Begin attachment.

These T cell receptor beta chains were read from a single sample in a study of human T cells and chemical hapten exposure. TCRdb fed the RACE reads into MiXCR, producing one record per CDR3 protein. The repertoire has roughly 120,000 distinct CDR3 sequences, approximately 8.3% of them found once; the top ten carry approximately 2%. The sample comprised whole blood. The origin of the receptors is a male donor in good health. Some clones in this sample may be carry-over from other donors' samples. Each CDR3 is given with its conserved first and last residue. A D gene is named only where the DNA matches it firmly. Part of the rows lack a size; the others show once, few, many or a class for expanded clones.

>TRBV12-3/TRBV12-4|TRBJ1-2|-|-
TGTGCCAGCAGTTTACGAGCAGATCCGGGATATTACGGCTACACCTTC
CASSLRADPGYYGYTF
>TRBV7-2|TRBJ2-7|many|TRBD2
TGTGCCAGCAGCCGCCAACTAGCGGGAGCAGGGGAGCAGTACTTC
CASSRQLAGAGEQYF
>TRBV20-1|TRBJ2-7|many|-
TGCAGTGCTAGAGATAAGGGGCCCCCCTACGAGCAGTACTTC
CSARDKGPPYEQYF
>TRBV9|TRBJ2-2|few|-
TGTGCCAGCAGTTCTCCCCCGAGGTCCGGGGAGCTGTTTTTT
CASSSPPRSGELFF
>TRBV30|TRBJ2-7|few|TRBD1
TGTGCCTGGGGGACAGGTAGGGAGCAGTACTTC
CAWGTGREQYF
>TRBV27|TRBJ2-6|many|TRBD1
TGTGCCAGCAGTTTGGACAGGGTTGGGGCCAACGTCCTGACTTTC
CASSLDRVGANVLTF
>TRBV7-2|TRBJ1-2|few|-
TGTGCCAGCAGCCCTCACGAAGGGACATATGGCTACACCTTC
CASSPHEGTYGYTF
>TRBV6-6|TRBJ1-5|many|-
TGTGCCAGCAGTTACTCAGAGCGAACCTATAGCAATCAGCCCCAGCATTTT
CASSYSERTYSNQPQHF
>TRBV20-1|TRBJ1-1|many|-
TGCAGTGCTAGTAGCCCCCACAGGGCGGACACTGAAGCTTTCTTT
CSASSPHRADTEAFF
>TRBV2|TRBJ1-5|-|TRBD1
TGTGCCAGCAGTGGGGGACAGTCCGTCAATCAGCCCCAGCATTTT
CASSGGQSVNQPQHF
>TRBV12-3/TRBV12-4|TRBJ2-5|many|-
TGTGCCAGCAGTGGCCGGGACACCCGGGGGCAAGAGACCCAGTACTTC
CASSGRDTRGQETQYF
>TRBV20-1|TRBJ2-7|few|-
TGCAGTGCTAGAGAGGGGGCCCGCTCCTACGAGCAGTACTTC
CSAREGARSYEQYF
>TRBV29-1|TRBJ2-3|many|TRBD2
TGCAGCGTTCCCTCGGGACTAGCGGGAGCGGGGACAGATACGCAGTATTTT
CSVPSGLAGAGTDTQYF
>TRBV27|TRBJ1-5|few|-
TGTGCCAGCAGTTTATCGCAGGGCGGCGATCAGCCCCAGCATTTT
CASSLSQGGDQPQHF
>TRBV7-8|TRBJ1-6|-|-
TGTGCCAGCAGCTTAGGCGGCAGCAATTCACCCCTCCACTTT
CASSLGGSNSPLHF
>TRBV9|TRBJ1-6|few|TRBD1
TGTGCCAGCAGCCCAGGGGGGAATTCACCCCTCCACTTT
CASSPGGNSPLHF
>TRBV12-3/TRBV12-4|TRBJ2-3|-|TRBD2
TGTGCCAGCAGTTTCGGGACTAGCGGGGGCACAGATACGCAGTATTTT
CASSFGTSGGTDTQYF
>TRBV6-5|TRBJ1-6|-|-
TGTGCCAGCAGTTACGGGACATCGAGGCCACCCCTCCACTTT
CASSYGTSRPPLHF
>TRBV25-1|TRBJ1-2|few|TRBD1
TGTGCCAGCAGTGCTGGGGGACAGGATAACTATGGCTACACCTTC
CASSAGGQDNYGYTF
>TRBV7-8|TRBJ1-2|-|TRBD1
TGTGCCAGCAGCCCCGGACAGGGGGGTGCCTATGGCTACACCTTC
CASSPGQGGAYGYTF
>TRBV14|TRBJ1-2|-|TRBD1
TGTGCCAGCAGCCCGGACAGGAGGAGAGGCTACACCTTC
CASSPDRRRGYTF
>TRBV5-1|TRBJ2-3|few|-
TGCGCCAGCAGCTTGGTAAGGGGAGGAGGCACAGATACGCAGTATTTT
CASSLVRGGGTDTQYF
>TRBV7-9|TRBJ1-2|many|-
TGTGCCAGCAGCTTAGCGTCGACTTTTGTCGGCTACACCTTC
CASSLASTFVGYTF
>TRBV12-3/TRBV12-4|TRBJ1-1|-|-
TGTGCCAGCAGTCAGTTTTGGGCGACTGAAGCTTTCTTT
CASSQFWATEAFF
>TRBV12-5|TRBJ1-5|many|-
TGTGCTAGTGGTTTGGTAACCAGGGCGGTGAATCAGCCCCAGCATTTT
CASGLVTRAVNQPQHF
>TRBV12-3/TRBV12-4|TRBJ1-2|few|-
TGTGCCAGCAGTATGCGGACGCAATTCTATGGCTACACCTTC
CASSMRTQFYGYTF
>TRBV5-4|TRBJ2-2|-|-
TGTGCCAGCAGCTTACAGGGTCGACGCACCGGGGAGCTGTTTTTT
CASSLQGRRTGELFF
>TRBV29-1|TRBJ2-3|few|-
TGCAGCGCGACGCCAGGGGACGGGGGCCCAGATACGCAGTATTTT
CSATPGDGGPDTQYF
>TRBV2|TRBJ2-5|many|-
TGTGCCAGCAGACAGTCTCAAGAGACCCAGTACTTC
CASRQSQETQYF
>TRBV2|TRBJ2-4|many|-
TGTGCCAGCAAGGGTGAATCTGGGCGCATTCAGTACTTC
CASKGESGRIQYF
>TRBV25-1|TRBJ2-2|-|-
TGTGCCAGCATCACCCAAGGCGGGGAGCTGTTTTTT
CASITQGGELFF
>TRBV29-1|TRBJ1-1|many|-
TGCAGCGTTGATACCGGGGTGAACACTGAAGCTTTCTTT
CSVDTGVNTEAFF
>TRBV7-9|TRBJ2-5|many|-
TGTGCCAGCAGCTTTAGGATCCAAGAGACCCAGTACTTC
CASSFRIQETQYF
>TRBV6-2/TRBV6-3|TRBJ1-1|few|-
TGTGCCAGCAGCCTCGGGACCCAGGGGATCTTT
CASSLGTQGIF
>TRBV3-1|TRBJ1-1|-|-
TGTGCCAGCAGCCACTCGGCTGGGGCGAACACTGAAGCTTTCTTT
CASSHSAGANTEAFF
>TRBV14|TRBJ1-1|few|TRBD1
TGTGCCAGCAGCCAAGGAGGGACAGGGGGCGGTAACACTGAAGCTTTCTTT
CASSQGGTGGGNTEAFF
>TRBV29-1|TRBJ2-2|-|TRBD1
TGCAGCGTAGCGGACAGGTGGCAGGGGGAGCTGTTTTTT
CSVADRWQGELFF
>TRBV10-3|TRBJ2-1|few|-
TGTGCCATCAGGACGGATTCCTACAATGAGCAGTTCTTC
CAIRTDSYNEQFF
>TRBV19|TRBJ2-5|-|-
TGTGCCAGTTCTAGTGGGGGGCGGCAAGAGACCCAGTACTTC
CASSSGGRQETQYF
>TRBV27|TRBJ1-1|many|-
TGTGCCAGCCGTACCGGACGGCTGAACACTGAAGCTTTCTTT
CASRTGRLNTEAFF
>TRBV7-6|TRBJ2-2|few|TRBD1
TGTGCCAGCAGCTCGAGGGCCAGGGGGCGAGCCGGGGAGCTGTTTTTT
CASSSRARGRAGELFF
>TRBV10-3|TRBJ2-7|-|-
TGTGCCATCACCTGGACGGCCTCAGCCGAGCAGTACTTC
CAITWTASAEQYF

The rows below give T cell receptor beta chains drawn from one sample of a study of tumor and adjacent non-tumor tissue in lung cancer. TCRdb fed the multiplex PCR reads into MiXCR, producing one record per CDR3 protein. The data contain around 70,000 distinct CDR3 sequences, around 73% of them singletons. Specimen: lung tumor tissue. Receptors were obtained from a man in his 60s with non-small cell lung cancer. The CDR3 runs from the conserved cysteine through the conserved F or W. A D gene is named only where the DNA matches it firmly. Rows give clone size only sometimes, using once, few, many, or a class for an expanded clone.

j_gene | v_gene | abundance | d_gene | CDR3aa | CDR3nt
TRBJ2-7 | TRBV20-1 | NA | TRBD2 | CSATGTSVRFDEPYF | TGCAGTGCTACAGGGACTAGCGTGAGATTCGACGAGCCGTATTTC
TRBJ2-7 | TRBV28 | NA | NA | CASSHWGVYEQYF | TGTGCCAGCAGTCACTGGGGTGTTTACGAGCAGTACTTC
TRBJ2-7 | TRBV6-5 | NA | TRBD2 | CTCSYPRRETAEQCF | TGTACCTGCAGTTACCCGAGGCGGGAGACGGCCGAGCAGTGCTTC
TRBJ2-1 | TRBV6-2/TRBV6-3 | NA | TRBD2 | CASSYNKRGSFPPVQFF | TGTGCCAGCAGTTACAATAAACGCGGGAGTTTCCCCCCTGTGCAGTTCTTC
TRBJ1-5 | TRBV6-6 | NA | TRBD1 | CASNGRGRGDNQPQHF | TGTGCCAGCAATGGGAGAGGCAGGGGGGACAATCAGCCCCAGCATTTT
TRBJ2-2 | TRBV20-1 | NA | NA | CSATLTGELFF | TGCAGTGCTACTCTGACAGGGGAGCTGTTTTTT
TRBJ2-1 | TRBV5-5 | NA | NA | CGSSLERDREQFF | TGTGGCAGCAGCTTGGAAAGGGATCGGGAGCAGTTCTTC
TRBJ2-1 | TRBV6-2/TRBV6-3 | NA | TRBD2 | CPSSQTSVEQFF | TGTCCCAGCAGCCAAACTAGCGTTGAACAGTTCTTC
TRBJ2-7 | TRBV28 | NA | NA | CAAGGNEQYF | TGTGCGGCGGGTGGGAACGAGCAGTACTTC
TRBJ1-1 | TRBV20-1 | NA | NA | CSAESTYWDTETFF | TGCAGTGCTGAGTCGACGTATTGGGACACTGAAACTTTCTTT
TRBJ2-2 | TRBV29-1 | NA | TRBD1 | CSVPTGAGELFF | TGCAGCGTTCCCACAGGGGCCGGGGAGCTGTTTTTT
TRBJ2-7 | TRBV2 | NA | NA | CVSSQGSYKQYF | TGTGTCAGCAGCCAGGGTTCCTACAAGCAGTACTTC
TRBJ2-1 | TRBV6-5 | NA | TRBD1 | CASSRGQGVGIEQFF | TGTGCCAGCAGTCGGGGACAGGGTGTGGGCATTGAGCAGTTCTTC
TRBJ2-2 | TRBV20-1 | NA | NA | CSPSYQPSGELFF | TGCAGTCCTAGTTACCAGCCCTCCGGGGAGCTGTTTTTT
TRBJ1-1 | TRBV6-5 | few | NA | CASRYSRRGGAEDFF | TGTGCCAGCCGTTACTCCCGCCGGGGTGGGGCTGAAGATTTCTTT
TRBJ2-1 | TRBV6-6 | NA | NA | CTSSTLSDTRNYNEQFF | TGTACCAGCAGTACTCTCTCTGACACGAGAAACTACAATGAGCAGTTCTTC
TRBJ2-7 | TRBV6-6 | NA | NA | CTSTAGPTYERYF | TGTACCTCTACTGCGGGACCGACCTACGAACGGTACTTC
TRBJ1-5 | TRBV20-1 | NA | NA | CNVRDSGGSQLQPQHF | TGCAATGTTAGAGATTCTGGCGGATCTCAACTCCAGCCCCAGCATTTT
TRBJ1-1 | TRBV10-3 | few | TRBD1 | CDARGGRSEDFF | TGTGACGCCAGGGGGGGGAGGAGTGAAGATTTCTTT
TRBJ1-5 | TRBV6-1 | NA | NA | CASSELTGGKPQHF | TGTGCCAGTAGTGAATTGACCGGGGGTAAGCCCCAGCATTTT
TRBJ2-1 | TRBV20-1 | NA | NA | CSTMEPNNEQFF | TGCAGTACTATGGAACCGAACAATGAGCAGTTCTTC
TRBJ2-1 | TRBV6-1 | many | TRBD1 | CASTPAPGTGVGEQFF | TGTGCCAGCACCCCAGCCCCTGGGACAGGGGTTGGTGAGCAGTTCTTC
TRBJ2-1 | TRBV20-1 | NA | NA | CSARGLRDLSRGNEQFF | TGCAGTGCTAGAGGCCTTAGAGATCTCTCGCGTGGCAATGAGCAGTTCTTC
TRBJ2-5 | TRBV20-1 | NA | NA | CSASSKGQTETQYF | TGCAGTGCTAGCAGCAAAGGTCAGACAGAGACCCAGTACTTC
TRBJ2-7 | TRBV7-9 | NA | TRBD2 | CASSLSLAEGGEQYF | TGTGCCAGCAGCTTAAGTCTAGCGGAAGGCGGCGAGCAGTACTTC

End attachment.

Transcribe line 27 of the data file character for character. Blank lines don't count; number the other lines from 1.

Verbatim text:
TGCAGTGCTAGTAGCCCCCACAGGGCGGACACTGAAGCTTTCTTT